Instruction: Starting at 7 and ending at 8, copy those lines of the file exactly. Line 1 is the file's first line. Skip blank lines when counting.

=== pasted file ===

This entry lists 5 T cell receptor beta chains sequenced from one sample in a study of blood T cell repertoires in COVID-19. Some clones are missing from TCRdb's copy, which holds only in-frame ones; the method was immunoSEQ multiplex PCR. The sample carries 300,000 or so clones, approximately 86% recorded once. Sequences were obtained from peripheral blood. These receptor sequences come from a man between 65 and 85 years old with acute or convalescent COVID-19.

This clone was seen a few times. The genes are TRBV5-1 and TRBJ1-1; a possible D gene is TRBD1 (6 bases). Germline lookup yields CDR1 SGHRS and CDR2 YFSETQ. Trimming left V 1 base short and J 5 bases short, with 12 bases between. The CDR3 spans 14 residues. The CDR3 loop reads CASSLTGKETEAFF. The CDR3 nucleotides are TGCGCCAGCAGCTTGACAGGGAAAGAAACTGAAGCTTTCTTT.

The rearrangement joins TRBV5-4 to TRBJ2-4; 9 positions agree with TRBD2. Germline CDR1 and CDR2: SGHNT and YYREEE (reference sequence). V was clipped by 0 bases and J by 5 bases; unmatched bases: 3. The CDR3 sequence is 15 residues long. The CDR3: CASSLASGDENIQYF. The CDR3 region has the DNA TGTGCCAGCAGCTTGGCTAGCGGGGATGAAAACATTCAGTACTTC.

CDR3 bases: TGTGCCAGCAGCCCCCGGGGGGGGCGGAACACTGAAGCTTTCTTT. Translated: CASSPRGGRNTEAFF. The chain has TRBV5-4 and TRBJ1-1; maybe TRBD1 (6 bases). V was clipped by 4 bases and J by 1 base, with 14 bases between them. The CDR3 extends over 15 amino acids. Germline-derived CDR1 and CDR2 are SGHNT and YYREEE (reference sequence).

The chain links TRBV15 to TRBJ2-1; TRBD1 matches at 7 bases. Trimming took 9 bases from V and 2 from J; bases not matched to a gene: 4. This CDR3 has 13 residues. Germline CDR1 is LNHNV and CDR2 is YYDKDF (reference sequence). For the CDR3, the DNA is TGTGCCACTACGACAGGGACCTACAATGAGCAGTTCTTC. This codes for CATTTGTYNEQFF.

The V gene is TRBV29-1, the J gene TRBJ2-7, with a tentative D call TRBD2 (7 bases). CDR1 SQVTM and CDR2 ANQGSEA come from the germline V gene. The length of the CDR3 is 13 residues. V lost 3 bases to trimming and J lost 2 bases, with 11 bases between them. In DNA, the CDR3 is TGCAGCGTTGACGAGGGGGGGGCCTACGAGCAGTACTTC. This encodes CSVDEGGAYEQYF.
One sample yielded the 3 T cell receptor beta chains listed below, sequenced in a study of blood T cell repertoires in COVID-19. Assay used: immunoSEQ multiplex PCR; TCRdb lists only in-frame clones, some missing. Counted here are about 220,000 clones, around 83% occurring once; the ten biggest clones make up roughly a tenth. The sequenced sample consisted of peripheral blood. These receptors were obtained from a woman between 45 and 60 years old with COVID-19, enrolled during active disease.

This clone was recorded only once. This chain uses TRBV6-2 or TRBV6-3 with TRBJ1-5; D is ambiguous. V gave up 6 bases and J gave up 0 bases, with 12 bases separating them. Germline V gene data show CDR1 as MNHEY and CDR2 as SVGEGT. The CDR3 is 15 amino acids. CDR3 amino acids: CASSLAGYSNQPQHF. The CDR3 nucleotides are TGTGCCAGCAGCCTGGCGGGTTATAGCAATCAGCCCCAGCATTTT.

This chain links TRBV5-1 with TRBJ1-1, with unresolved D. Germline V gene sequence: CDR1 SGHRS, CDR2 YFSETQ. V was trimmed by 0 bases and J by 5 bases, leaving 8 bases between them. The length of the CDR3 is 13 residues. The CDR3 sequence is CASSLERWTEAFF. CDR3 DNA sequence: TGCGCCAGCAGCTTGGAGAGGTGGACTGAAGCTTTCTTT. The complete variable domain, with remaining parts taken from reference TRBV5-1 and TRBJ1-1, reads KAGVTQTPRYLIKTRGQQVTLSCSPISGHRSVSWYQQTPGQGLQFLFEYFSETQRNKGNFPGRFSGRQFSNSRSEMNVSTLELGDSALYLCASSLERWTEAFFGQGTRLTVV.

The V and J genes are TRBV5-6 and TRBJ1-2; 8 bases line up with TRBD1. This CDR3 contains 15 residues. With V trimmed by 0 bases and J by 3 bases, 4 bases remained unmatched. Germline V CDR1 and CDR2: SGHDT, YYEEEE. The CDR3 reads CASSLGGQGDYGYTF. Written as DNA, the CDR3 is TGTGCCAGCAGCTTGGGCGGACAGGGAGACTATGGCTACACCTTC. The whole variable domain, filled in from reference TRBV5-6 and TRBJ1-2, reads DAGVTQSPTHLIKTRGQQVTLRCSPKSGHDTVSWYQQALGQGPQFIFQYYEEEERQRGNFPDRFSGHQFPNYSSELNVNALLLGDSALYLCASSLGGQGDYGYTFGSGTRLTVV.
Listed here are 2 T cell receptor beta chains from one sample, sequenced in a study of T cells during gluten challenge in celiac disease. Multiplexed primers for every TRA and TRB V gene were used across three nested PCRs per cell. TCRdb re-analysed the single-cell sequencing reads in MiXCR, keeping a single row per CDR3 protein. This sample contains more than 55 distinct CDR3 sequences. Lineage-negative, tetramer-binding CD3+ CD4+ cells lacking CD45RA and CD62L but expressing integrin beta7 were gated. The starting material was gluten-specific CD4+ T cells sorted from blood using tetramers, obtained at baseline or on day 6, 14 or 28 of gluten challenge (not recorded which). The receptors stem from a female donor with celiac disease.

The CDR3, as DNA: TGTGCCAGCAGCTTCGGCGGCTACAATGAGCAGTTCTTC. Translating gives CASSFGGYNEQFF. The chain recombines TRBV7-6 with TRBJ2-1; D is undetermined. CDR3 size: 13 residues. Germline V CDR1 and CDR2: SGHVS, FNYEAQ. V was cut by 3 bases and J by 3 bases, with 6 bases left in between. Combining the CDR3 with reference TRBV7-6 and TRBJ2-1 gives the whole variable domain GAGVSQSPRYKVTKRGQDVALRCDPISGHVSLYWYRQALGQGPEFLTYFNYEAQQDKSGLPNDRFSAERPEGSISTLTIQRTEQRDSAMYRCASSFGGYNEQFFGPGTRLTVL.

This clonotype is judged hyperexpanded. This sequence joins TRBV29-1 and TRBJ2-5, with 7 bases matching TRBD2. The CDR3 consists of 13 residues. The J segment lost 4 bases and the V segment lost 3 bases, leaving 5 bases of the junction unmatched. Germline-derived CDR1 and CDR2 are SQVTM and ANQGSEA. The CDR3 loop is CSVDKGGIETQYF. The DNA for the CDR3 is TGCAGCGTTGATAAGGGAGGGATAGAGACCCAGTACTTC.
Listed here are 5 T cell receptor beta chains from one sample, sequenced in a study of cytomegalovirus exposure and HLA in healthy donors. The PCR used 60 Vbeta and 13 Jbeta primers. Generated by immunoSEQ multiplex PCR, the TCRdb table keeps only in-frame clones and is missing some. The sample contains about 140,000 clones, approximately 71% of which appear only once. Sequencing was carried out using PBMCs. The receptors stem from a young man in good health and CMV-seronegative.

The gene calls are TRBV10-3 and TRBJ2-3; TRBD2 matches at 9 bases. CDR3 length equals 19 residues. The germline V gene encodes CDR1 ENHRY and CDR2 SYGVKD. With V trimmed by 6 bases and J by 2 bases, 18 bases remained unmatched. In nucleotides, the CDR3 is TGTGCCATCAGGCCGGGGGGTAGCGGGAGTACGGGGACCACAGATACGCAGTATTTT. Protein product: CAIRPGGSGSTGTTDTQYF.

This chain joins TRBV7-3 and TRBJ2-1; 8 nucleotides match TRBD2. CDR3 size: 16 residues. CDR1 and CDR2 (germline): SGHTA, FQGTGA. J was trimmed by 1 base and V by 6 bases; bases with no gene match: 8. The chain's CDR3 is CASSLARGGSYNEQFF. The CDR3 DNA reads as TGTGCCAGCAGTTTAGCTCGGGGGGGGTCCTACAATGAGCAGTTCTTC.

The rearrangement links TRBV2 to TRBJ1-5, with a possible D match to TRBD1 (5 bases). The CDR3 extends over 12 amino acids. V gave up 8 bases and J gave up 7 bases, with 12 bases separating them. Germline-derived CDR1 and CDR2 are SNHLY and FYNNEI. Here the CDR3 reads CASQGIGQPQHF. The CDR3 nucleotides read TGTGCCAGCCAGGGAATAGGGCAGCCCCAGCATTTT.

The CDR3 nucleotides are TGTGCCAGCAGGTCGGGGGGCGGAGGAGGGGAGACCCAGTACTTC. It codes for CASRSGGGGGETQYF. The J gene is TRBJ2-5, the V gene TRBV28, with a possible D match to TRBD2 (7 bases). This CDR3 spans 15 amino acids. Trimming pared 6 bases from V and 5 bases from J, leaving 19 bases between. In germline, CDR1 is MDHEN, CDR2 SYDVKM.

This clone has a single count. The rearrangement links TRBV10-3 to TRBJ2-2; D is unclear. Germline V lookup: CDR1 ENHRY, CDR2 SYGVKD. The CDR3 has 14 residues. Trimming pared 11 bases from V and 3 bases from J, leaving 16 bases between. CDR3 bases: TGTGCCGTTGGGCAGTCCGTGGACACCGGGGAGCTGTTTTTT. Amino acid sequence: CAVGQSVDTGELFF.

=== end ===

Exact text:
One sample yielded the 3 T cell receptor beta chains listed below, sequenced in a study of blood T cell repertoires in COVID-19. Assay used: immunoSEQ multiplex PCR; TCRdb lists only in-frame clones, some missing. Counted here are about 220,000 clones, around 83% occurring once; the ten biggest clones make up roughly a tenth. The sequenced sample consisted of peripheral blood. These receptors were obtained from a woman between 45 and 60 years old with COVID-19, enrolled during active disease.

This clone was recorded only once. This chain uses TRBV6-2 or TRBV6-3 with TRBJ1-5; D is ambiguous. V gave up 6 bases and J gave up 0 bases, with 12 bases separating them. Germline V gene data show CDR1 as MNHEY and CDR2 as SVGEGT. The CDR3 is 15 amino acids. CDR3 amino acids: CASSLAGYSNQPQHF. The CDR3 nucleotides are TGTGCCAGCAGCCTGGCGGGTTATAGCAATCAGCCCCAGCATTTT.